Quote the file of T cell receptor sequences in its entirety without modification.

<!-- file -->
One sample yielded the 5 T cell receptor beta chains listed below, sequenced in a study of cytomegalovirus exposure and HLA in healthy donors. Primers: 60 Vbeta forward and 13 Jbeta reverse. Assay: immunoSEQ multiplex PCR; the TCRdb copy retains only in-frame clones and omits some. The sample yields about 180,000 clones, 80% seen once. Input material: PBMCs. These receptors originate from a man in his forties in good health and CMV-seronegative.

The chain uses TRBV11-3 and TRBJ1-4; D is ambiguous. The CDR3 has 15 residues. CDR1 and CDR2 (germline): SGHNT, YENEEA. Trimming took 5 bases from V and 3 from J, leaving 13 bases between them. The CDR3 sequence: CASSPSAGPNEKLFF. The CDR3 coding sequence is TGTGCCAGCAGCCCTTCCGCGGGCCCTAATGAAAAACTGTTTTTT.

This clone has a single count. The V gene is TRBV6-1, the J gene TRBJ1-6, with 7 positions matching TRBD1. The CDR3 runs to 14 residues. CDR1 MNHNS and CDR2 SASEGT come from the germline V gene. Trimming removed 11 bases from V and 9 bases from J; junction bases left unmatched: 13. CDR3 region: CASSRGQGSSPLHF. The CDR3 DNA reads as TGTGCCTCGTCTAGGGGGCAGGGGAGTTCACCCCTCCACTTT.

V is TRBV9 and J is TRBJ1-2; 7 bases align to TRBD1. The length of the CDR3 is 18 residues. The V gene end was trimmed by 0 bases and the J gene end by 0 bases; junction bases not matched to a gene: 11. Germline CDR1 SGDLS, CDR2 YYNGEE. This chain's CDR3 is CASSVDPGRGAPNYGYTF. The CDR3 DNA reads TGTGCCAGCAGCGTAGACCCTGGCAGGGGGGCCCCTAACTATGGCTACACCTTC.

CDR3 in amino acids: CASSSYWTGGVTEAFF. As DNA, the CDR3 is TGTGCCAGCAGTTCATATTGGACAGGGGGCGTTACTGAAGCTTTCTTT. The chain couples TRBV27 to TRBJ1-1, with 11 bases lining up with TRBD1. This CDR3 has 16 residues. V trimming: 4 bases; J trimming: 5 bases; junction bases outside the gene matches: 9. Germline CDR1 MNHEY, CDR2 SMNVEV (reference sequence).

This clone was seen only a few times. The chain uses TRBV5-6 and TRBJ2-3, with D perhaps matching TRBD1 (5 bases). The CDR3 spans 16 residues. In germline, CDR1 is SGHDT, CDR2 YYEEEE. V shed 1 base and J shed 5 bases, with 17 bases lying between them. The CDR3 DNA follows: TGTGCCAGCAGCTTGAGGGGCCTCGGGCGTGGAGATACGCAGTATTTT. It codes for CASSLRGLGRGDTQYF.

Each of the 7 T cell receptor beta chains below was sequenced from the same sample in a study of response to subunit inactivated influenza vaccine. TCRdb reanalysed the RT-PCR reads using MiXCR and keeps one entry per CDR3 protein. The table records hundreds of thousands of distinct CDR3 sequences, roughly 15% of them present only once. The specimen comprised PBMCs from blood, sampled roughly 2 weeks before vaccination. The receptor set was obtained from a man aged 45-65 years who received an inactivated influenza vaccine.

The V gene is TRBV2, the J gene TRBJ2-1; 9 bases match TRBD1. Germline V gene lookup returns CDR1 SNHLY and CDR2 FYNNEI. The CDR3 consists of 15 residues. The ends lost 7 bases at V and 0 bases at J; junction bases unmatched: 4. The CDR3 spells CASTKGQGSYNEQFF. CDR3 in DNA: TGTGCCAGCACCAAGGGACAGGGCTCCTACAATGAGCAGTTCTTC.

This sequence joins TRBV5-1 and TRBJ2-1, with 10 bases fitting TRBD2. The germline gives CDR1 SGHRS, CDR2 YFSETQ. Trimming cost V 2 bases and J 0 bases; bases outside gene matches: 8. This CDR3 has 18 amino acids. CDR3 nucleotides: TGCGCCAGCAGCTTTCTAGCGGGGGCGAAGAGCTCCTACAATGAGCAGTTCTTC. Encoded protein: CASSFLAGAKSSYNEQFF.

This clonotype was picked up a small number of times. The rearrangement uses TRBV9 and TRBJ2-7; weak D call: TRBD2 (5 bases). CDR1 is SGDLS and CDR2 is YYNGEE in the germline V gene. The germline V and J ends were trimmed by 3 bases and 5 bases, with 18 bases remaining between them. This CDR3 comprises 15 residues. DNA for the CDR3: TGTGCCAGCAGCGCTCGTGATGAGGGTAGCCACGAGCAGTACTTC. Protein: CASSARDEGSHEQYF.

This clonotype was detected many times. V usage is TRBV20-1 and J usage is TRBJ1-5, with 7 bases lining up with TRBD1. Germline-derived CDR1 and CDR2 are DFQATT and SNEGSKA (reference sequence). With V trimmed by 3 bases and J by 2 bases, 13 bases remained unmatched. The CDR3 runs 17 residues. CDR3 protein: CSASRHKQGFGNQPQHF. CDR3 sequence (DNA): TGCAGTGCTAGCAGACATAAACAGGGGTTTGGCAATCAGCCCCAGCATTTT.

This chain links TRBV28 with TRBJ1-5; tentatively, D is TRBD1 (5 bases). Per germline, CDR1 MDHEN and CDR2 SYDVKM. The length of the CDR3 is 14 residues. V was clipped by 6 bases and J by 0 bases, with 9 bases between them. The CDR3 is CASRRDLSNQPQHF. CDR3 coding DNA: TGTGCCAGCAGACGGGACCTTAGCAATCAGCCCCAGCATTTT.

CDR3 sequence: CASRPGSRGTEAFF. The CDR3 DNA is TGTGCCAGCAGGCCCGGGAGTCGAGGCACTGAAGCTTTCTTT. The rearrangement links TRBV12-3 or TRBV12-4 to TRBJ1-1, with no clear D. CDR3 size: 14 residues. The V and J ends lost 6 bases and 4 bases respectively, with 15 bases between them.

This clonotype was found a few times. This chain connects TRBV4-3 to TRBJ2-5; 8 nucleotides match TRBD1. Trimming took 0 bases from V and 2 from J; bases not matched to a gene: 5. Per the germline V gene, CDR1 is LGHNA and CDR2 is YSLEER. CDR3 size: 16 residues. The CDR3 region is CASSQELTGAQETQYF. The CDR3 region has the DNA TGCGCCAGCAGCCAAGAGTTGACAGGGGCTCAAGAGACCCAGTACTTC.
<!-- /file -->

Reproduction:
One sample yielded the 5 T cell receptor beta chains listed below, sequenced in a study of cytomegalovirus exposure and HLA in healthy donors. Primers: 60 Vbeta forward and 13 Jbeta reverse. Assay: immunoSEQ multiplex PCR; the TCRdb copy retains only in-frame clones and omits some. The sample yields about 180,000 clones, 80% seen once. Input material: PBMCs. These receptors originate from a man in his forties in good health and CMV-seronegative.

The chain uses TRBV11-3 and TRBJ1-4; D is ambiguous. The CDR3 has 15 residues. CDR1 and CDR2 (germline): SGHNT, YENEEA. Trimming took 5 bases from V and 3 from J, leaving 13 bases between them. The CDR3 sequence: CASSPSAGPNEKLFF. The CDR3 coding sequence is TGTGCCAGCAGCCCTTCCGCGGGCCCTAATGAAAAACTGTTTTTT.

This clone has a single count. The V gene is TRBV6-1, the J gene TRBJ1-6, with 7 positions matching TRBD1. The CDR3 runs to 14 residues. CDR1 MNHNS and CDR2 SASEGT come from the germline V gene. Trimming removed 11 bases from V and 9 bases from J; junction bases left unmatched: 13. CDR3 region: CASSRGQGSSPLHF. The CDR3 DNA reads as TGTGCCTCGTCTAGGGGGCAGGGGAGTTCACCCCTCCACTTT.

V is TRBV9 and J is TRBJ1-2; 7 bases align to TRBD1. The length of the CDR3 is 18 residues. The V gene end was trimmed by 0 bases and the J gene end by 0 bases; junction bases not matched to a gene: 11. Germline CDR1 SGDLS, CDR2 YYNGEE. This chain's CDR3 is CASSVDPGRGAPNYGYTF. The CDR3 DNA reads TGTGCCAGCAGCGTAGACCCTGGCAGGGGGGCCCCTAACTATGGCTACACCTTC.

CDR3 in amino acids: CASSSYWTGGVTEAFF. As DNA, the CDR3 is TGTGCCAGCAGTTCATATTGGACAGGGGGCGTTACTGAAGCTTTCTTT. The chain couples TRBV27 to TRBJ1-1, with 11 bases lining up with TRBD1. This CDR3 has 16 residues. V trimming: 4 bases; J trimming: 5 bases; junction bases outside the gene matches: 9. Germline CDR1 MNHEY, CDR2 SMNVEV (reference sequence).

This clone was seen only a few times. The chain uses TRBV5-6 and TRBJ2-3, with D perhaps matching TRBD1 (5 bases). The CDR3 spans 16 residues. In germline, CDR1 is SGHDT, CDR2 YYEEEE. V shed 1 base and J shed 5 bases, with 17 bases lying between them. The CDR3 DNA follows: TGTGCCAGCAGCTTGAGGGGCCTCGGGCGTGGAGATACGCAGTATTTT. It codes for CASSLRGLGRGDTQYF.

Each of the 7 T cell receptor beta chains below was sequenced from the same sample in a study of response to subunit inactivated influenza vaccine. TCRdb reanalysed the RT-PCR reads using MiXCR and keeps one entry per CDR3 protein. The table records hundreds of thousands of distinct CDR3 sequences, roughly 15% of them present only once. The specimen comprised PBMCs from blood, sampled roughly 2 weeks before vaccination. The receptor set was obtained from a man aged 45-65 years who received an inactivated influenza vaccine.

The V gene is TRBV2, the J gene TRBJ2-1; 9 bases match TRBD1. Germline V gene lookup returns CDR1 SNHLY and CDR2 FYNNEI. The CDR3 consists of 15 residues. The ends lost 7 bases at V and 0 bases at J; junction bases unmatched: 4. The CDR3 spells CASTKGQGSYNEQFF. CDR3 in DNA: TGTGCCAGCACCAAGGGACAGGGCTCCTACAATGAGCAGTTCTTC.

This sequence joins TRBV5-1 and TRBJ2-1, with 10 bases fitting TRBD2. The germline gives CDR1 SGHRS, CDR2 YFSETQ. Trimming cost V 2 bases and J 0 bases; bases outside gene matches: 8. This CDR3 has 18 amino acids. CDR3 nucleotides: TGCGCCAGCAGCTTTCTAGCGGGGGCGAAGAGCTCCTACAATGAGCAGTTCTTC. Encoded protein: CASSFLAGAKSSYNEQFF.

This clonotype was picked up a small number of times. The rearrangement uses TRBV9 and TRBJ2-7; weak D call: TRBD2 (5 bases). CDR1 is SGDLS and CDR2 is YYNGEE in the germline V gene. The germline V and J ends were trimmed by 3 bases and 5 bases, with 18 bases remaining between them. This CDR3 comprises 15 residues. DNA for the CDR3: TGTGCCAGCAGCGCTCGTGATGAGGGTAGCCACGAGCAGTACTTC. Protein: CASSARDEGSHEQYF.

This clonotype was detected many times. V usage is TRBV20-1 and J usage is TRBJ1-5, with 7 bases lining up with TRBD1. Germline-derived CDR1 and CDR2 are DFQATT and SNEGSKA (reference sequence). With V trimmed by 3 bases and J by 2 bases, 13 bases remained unmatched. The CDR3 runs 17 residues. CDR3 protein: CSASRHKQGFGNQPQHF. CDR3 sequence (DNA): TGCAGTGCTAGCAGACATAAACAGGGGTTTGGCAATCAGCCCCAGCATTTT.

This chain links TRBV28 with TRBJ1-5; tentatively, D is TRBD1 (5 bases). Per germline, CDR1 MDHEN and CDR2 SYDVKM. The length of the CDR3 is 14 residues. V was clipped by 6 bases and J by 0 bases, with 9 bases between them. The CDR3 is CASRRDLSNQPQHF. CDR3 coding DNA: TGTGCCAGCAGACGGGACCTTAGCAATCAGCCCCAGCATTTT.

CDR3 sequence: CASRPGSRGTEAFF. The CDR3 DNA is TGTGCCAGCAGGCCCGGGAGTCGAGGCACTGAAGCTTTCTTT. The rearrangement links TRBV12-3 or TRBV12-4 to TRBJ1-1, with no clear D. CDR3 size: 14 residues. The V and J ends lost 6 bases and 4 bases respectively, with 15 bases between them.

This clonotype was found a few times. This chain connects TRBV4-3 to TRBJ2-5; 8 nucleotides match TRBD1. Trimming took 0 bases from V and 2 from J; bases not matched to a gene: 5. Per the germline V gene, CDR1 is LGHNA and CDR2 is YSLEER. CDR3 size: 16 residues. The CDR3 region is CASSQELTGAQETQYF. The CDR3 region has the DNA TGCGCCAGCAGCCAAGAGTTGACAGGGGCTCAAGAGACCCAGTACTTC.